It’s Not You. It’s Us.

Relationships are tough.

There’s the understatement, of this, or any, century.

When they’re good, they’re great.

When they’re bad, they’re intolerable.

Yet – we seem to overwhelmingly tolerate bad relationships, even when it’s blatantly obvious that the relationship is uneven, or when it is unhealthy for us, or when we could do much better, by just getting up, and walking away.

Why is that?

It’s because all real relationships are composed of contact, experience, and time.

When a single occurrence of an interaction between two people (or two companies) occurs, it is just a transaction (contact). However, what begins to build relationship between the two parties, is a series of such transactions (experience) over a prolonged period (time).

It’s the way friendship works. It’s the way love works. It’s the way family works.

What makes bad relationships difficult to walk away from, is the sunk cost we have in our experiences, and in the amount of time we devoted to cultivating the relationship.

Let’s bring the conversation back from the touchy-feely, and into the concrete, day-to-day world of vendor relationships.

Why do we put up with bad vendor relationships?

Because we need the vendor. Or we don’t know any better. Or we’re forced to use them by rule or dictate.

But I’m guessing, more likely than not, it’s because we have invested too much time, and emotional investment, in the relationship, to simply walk away.

Your vendors know this. They count on it.

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A wise friend of mine once told me: need never made a good bargain.

If you want to have healthy vendor relationships, you have to be willing to walk away, when the relationship no longer provides more benefit than pain, or when better alternatives outweigh the overall good that the vendor relationship brings.

This is always easier to see from the outside, than it is if you have a personal investment (prestige, standing, ego) in a bad vendor relationship.

Life – and career – is too short to put up with poor service, neglect, and victimization.

You have to be willing to say: It’s not you. It’s us.

Go, and be you.


Transactions, and Relationships

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I think a lot about why I do, what I do.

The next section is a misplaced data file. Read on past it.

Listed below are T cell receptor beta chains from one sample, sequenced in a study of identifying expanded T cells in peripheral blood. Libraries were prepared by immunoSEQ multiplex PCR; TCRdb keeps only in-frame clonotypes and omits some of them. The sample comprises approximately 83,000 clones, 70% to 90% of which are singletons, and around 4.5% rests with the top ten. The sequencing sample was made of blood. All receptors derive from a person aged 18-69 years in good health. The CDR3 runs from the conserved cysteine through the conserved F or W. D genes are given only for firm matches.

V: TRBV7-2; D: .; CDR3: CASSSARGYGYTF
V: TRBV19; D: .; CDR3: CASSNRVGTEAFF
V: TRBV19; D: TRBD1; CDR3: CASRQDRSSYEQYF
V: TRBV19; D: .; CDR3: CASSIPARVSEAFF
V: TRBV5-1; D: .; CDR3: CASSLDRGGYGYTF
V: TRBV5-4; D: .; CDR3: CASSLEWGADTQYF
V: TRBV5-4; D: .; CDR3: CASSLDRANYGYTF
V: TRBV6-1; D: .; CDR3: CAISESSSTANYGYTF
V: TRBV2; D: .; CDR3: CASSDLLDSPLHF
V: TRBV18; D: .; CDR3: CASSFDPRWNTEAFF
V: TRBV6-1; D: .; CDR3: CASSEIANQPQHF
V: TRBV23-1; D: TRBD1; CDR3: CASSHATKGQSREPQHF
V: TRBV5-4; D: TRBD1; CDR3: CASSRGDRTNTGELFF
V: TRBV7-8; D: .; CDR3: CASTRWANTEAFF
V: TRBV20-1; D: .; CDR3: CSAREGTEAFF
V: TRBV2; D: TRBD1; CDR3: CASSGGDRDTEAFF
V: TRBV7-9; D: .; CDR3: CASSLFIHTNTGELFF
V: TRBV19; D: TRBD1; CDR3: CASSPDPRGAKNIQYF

It’s not terribly complicated – I mean, it is me, after all.

But, when it comes down to it, I think about my work as two very distinct sets of activities: the relational, and the transactional.

Transactional activities are very easy to identify. They’re governed by a hedonistic, quid pro quo calculus of getting maximum benefit, from direct – and immediate – action. I do a job, and get paid for my efforts; I do this – I get that.

Relational activities are much less well-defined, but are orders of magnitude more important to one’s reputation – and opportunity for long-term success. Relational activities are conducted with the knowledge that there is no guaranteed, immediate benefit to be gained by any particular action, or behavior. Think Baker’s Dozen. Or even, these podcasts.

Now consider this: is it better to think about business as strictly transactional, or relational?

The answer is, well, it depends.

If you only want immediate gratification, transactional thinking is definitely the way to go. Amazon and Ebay are built entirely on this model, as is anyone competing solely on price, or convenience.

But – if you want longer term benefit, and something approaching loyalty, you have to put in time, and effort, to construct lasting relationships; building connection through prolonged, intentional contact. Executing. Doing what you say you will do. Reliably, and repeatedly.

It’s a road much less traveled… but oh so highly prized, when you actually run across a relational company in the wild. Nordstroms is one such brand that immediately comes to my mind, as a company that totally “gets” that is more valuable to perhaps lose a little money through a generous returns policy, than it is to lose a customer over a single transaction.

It’s the relationship that is valuable, not the sale.

So: as you go about your day, be mindful; value your actions not solely by the immediate gain you may achieve, now, but by the potential of what might be achieved through a longer, relational view.

Go, and be you.